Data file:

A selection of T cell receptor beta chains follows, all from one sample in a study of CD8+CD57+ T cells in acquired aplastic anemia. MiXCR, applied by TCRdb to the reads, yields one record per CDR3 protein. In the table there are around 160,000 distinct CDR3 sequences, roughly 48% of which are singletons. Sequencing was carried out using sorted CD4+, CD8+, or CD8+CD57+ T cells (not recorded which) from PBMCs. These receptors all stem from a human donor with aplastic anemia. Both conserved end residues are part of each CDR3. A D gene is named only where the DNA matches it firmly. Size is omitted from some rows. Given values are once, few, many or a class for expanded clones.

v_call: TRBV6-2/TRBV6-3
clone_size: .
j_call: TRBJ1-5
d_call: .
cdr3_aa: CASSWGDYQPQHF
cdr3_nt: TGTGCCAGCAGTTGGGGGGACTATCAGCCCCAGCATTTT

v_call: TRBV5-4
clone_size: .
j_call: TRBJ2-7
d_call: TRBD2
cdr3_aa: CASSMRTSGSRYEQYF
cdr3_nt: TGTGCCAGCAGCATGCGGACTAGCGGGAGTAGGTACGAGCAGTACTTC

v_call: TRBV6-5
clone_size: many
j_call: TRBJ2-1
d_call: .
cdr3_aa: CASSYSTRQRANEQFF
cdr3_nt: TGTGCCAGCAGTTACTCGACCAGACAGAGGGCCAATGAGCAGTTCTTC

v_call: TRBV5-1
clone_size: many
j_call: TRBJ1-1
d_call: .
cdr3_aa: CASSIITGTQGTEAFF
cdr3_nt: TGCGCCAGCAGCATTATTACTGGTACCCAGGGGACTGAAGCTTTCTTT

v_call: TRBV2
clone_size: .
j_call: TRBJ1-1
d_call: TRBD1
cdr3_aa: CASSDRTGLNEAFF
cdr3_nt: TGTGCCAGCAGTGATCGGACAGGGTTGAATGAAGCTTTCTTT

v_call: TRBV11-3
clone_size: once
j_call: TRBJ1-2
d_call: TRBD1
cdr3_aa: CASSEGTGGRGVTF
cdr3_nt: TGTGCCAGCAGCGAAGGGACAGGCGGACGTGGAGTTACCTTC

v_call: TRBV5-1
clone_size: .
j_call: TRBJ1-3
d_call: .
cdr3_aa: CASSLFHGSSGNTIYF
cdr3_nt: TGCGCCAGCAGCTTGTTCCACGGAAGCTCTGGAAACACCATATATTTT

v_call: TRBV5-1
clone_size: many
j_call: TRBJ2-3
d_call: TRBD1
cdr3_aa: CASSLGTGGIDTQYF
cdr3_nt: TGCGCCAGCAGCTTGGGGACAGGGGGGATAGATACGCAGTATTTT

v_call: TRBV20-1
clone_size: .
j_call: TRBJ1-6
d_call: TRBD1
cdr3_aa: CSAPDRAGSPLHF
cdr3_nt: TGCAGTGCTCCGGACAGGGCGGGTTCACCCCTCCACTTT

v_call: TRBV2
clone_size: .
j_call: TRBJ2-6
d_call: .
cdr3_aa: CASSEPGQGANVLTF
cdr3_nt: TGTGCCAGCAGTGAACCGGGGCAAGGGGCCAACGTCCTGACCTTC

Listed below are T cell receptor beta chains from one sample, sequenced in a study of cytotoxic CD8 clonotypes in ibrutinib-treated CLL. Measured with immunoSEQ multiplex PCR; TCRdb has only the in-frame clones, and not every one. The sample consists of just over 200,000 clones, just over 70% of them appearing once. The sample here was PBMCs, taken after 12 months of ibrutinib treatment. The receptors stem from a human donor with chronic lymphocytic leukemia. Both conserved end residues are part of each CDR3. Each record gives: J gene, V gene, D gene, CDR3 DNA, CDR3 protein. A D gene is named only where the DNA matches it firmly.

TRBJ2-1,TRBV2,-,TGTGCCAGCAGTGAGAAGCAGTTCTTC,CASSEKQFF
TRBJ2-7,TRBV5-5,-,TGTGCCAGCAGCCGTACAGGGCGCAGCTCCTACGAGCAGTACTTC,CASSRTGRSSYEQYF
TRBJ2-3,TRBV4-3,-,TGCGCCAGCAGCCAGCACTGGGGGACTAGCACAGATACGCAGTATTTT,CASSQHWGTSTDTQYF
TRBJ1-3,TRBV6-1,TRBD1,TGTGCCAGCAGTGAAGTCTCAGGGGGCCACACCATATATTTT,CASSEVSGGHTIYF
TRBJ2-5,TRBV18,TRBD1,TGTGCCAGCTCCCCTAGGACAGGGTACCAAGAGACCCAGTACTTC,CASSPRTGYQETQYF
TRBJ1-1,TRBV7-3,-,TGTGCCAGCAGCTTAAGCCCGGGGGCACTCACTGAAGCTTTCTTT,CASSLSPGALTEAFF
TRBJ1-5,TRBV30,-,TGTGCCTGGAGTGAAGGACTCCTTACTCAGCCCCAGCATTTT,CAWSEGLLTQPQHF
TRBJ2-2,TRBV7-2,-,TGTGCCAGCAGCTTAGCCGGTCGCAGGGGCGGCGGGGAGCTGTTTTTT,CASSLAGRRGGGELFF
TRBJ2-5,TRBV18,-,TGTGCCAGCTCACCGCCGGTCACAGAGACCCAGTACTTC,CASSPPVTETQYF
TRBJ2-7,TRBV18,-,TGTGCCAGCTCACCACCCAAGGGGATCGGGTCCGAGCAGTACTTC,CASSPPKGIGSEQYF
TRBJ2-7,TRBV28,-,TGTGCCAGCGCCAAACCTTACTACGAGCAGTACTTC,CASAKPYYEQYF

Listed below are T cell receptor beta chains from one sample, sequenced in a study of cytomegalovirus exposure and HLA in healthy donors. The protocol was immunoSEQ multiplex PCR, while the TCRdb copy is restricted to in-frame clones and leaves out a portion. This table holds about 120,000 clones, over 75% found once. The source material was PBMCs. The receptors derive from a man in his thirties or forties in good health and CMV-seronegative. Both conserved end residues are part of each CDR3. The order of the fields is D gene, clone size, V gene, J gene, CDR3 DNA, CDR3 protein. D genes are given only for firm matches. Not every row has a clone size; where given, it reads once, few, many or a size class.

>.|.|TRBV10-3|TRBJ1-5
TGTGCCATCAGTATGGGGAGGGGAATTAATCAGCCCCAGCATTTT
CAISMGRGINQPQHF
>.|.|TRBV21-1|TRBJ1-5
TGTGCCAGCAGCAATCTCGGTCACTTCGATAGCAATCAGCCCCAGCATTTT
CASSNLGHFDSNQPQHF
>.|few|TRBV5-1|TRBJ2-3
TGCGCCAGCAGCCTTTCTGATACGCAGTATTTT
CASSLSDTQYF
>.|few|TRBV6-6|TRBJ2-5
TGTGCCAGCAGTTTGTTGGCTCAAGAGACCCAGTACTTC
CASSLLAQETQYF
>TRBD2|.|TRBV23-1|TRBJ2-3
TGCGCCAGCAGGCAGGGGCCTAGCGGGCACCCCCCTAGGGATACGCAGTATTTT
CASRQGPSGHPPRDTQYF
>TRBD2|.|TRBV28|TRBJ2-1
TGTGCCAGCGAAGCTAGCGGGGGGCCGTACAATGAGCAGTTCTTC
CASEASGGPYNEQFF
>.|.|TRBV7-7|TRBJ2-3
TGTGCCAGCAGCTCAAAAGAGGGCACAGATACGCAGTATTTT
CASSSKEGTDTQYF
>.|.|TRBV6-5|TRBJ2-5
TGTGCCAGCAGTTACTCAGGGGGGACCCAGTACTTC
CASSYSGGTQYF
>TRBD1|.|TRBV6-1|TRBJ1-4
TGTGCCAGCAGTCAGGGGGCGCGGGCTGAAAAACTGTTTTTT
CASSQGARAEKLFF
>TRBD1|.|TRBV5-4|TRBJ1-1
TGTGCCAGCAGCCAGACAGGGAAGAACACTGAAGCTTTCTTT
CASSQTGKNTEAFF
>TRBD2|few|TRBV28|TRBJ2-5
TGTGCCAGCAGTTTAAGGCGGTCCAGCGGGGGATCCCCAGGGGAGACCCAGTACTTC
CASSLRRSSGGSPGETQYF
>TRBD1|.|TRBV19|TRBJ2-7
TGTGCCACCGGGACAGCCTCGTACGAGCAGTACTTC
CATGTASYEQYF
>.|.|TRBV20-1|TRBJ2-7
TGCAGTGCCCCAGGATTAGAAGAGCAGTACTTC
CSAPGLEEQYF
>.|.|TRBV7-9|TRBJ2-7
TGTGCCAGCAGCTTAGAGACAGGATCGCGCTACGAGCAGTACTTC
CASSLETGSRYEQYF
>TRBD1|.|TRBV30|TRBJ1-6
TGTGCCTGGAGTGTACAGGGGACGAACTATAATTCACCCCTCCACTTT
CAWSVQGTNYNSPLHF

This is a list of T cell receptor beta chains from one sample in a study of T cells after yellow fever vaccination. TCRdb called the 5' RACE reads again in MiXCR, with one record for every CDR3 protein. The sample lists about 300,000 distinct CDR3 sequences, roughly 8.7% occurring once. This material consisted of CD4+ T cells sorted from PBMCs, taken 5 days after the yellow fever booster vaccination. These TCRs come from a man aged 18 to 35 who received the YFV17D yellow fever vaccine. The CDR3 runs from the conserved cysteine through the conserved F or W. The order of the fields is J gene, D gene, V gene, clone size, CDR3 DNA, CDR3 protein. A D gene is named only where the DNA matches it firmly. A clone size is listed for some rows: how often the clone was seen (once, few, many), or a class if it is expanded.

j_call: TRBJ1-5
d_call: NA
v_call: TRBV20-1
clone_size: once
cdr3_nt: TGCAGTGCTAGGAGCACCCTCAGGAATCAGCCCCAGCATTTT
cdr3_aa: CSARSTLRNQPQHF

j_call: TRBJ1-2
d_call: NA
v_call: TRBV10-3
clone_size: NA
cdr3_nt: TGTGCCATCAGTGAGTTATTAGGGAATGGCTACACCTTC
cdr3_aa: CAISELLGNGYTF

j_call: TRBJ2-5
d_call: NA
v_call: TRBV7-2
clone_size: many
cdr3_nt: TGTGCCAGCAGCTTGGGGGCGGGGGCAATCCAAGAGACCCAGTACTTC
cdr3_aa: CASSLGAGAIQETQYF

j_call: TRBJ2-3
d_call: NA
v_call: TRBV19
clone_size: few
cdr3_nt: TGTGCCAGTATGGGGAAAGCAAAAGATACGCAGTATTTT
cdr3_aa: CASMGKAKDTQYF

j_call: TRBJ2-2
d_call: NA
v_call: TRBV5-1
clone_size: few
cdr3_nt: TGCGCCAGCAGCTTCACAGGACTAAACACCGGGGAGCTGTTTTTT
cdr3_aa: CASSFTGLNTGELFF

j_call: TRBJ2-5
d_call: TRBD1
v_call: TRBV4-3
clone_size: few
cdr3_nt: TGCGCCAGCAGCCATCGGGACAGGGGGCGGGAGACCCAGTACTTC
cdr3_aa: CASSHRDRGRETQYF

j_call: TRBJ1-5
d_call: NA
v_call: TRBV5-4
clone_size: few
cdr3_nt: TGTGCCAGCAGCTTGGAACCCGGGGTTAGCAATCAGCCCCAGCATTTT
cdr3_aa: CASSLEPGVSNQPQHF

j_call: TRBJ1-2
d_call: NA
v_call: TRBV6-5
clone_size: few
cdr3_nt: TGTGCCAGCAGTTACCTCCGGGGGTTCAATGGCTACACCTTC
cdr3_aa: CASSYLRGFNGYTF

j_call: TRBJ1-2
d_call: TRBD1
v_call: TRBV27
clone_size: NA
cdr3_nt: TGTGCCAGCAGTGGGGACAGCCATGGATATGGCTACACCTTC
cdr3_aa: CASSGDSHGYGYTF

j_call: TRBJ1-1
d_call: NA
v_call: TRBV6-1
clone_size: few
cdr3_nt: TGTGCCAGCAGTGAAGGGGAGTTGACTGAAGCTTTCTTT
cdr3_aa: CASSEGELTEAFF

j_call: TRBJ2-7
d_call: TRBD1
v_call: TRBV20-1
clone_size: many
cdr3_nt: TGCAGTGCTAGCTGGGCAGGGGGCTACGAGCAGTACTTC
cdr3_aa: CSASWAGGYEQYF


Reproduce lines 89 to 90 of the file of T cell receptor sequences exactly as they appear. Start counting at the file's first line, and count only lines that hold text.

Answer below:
CASRQGPSGHPPRDTQYF
>TRBD2|.|TRBV28|TRBJ2-1